Regarding irisin, it did not significantly change after randori, although it tended to increase. As shown in a recent meta-analysis [53], plasma irisin seems to be increased in mouse and human muscles following exercise, and positive metabolic adaptations accompanied this rise. A recent meta-analysis reported that acute exercise elicited a substantial rise in circulating irisin concentration related to participants’ fitness levels [54]. The different experience levels of the participants could thus have hidden a substantial difference in the irisin level. Similarly, the creatinine values increased after the randori session. Overall, it has already been reported that endurance exercise [55] stimulates creatinine serum concentration because of an augmented creatinine release from muscle cells [56]. It may be plausible that the acute rise in creatinine depends on the potential traumatic activity of judo-specific actions. No variation in insulin was detected after the randori condition.
In synthesis, the feature of judo randori as an open-skill combat sport requiring the involvement of high-level psychophysical stress situations under rules dictating respect for the opponent might explain the improvements in participants’ inhibitory control and their reduction in pain perception.
A main limitation of this study is represented by the low number of participants and the discrepancy in their age and years of practice. As the present study was primarily addressed to investigate activities corresponding to opposite-based didactics as commonly occurring in usual education to training to competition of judo amateur (i.e., in ecologic environmental training conditions such as mixed participants, different ages and years of practice), the results have been considered without recurring to analyses using other independent variables except for technical level (that was the inclusion criterium: being a black belt). However, a broader range of participants would allow the collection of more information on the variables selected in the present investigation, permitting extensive analyses according to age, weight, and gender categories (as commonly used in competitions), possibly further strengthening generalizations of randori effects on an individual’s general well-being.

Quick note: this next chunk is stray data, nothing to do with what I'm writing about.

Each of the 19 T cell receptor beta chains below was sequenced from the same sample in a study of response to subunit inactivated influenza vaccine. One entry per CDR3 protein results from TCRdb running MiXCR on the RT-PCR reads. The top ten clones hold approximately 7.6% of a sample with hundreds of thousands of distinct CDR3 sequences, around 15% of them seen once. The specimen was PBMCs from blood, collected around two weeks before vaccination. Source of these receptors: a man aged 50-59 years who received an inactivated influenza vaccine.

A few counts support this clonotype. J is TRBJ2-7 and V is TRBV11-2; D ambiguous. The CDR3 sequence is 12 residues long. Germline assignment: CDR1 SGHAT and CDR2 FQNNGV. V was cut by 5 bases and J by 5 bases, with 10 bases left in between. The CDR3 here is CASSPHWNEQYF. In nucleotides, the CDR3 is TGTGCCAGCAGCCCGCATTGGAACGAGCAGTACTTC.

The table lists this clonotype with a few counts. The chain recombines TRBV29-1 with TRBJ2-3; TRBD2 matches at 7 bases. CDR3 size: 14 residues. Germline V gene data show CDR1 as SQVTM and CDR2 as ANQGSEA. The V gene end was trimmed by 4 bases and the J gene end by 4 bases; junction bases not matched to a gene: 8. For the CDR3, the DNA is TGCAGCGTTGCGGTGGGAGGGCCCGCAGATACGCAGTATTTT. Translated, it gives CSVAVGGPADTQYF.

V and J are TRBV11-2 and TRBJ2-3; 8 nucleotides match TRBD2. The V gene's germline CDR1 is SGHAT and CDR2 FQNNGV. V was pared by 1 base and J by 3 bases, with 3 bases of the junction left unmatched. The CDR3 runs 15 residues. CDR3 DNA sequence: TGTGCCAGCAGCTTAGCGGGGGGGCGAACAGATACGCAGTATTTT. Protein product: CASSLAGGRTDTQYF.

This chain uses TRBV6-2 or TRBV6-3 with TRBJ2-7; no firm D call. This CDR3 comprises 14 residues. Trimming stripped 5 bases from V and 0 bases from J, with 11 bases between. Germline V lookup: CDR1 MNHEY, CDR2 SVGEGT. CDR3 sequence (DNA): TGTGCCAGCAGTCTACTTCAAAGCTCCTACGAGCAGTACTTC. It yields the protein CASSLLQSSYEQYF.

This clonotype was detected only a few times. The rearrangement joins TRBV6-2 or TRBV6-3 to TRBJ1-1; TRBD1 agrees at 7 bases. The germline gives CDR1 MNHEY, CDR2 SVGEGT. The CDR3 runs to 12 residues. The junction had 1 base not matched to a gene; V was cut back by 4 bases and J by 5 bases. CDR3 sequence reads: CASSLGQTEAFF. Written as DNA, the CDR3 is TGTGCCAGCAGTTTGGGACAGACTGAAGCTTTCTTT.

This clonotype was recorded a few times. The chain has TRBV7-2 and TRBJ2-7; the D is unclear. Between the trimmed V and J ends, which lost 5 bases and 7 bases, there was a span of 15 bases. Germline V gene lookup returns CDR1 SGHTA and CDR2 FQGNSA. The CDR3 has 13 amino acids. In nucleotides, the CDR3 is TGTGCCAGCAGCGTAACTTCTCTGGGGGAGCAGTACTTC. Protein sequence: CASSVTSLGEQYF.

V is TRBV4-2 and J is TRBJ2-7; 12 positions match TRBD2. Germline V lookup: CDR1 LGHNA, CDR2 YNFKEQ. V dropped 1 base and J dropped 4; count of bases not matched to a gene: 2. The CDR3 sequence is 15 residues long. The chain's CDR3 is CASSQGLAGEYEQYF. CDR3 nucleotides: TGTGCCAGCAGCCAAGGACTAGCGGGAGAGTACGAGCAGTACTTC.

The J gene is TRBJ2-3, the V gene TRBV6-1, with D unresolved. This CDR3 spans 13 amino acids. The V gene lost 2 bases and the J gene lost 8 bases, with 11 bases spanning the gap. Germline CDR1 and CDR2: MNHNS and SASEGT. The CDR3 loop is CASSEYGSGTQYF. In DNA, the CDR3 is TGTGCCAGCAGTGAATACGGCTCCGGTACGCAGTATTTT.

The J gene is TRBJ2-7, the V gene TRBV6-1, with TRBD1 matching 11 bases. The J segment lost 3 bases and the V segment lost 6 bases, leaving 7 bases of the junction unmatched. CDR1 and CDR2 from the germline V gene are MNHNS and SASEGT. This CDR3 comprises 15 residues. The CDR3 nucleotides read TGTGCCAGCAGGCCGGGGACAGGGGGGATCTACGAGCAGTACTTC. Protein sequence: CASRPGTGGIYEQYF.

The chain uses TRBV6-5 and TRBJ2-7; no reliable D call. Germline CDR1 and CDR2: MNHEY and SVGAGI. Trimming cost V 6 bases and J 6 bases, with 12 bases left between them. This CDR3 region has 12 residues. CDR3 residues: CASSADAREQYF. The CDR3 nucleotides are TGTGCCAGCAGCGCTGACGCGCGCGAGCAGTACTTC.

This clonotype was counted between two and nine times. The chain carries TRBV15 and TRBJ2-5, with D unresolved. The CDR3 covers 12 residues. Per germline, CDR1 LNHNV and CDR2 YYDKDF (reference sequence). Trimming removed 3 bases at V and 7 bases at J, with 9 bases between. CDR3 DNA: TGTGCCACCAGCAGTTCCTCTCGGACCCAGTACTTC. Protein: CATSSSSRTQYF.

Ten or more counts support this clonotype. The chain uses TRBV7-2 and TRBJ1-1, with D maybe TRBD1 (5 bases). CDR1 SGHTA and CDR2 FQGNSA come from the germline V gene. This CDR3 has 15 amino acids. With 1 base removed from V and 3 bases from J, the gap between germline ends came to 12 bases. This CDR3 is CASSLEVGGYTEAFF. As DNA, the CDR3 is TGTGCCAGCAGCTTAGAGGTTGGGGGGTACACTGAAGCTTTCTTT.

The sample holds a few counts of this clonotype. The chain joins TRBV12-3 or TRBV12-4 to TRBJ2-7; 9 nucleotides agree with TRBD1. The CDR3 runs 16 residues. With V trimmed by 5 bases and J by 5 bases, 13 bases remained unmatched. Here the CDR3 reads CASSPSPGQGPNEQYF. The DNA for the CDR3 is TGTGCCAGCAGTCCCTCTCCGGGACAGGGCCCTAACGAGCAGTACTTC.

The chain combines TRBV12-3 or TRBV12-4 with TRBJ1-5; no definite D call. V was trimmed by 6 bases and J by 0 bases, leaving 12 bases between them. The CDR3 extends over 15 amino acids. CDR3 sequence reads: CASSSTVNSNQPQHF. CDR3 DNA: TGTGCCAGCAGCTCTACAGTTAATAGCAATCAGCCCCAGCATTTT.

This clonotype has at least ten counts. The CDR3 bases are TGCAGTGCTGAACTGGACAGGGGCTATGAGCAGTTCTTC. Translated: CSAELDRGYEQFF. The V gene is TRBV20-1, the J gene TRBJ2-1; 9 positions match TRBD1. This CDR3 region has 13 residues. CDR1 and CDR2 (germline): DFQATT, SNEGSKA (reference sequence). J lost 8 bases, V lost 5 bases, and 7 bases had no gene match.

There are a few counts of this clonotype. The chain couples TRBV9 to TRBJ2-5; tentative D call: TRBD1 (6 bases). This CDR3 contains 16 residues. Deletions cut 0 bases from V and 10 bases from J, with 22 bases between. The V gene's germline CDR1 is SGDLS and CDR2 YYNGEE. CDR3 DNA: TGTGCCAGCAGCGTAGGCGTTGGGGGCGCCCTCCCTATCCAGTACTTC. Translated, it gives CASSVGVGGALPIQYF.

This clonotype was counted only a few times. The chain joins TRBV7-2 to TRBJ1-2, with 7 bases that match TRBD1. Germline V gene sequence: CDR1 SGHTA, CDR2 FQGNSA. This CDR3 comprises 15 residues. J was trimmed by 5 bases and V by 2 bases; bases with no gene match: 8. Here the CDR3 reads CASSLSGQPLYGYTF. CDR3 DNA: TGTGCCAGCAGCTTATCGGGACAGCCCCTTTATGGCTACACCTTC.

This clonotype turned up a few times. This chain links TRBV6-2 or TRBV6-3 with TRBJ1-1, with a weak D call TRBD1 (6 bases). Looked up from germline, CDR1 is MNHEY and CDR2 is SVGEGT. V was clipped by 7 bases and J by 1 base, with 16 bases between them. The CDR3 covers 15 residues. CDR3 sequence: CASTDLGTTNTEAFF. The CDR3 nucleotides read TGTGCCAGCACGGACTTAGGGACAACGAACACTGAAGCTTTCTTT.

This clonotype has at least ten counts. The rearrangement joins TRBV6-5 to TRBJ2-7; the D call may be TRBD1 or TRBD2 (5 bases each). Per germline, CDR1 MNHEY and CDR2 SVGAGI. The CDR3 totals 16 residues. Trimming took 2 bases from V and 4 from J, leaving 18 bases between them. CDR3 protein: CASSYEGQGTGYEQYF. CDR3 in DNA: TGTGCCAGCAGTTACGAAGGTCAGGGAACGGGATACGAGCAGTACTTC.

Moreover, the study’s design did not compare judo to other types of physical exercise; it used only a resting condition instead. Hence, this limited the strength of conclusions to generalize that combat sports might be of the utmost importance to induce benefits in cognitive, perceptual, and physiological domains compared to other activities.
Finally, it was impossible to control the participants’ diet. Even if they were asked not to change their diet during the study period, a standard diet would be preferable in future investigations.

Contextualization into the Framework for a New Socio-Ecological Narrative

The motor conduct that has been addressed in the present study is located at one of the two extremes assumed in the framework for a new socioecological narrative (competitive, opposed to cooperative).
The competition returns a result, with a winner and a loser. On the other hand, sports results require individual performance, respect for rules and full psychophysical involvement, implying physical effort, individual self and inhibitory control, and free selection of behaviors to achieve the goals. However, this also promotes ethical behaviors aimed at the good of oneself and others.